was the daily wail
How your supermarket 'fresh' fish can be THREE weeks old: Seafood bought from the big four was only two days away from rotting•Fish technician tested samples and found a third were close to going off
•'Unaccpetable' products had been on left on ice for more than 10 days
•Fish displayed for seven days deemed to be in the lower limit of acceptability
This week, in order to find out just how fresh the fish we eat actually is, I watched as Michaela Archer, a fish technician with 17 years of experience, used an industry standard testing system, the Torry scale, to assess pieces of cod, plaice and salmon bought from the big four supermarkets and an independent fishmonger.
Of the 12 supermarket samples, a third failed to meet even the minimum level of acceptability of ten days since the fish came out of the water. In other words, they were just a couple of days away from rotting.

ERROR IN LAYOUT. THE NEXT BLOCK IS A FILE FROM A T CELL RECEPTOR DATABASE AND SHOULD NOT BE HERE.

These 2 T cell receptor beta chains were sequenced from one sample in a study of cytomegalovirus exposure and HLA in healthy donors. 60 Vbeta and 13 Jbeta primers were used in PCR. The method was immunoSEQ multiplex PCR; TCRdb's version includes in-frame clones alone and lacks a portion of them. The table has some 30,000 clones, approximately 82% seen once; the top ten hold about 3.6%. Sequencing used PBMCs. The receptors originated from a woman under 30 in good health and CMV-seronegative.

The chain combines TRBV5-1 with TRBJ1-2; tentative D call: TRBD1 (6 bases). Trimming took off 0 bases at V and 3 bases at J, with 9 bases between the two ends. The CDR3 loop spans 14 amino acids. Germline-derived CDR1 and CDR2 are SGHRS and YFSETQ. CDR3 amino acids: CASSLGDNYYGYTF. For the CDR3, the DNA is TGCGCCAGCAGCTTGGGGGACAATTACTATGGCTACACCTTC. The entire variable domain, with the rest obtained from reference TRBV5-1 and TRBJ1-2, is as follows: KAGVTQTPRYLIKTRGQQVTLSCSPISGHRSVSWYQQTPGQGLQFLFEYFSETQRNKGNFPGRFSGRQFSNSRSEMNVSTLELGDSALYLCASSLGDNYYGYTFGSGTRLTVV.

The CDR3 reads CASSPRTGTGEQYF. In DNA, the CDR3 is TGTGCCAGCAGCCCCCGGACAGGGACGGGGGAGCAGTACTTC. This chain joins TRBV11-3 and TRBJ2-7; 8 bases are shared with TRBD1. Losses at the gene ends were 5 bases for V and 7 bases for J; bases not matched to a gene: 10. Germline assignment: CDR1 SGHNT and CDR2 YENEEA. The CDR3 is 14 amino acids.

Michaela, who works at Seafish, a government body that promotes the fishing industry, said that these four samples provided an ‘unpleasant eating experience’ — a verdict I can confirm.
Another six of the supermarket samples were hovering around the minimum level of acceptability, while only two pieces of the supermarket fish bought were found to score above it.
Michaela said that the results were ‘resoundingly disappointing’.
‘This is a limited assessment of a small number of samples of fish,’ she said.
I come from a fishing town where you could get fish at market when i was young - the difference between supermarket fish and fresh fish is noticable.
now we also shopped at the butchers at home - the difference again between the butchers and the supermarket is noticable
the difference between tomatoes/cucumber/grapes out the green house or veg out the ground and those at the supermarket is wildly different
For the prices to be down to what supermarkets charge something has to give - and it seems to be that the quality has to give.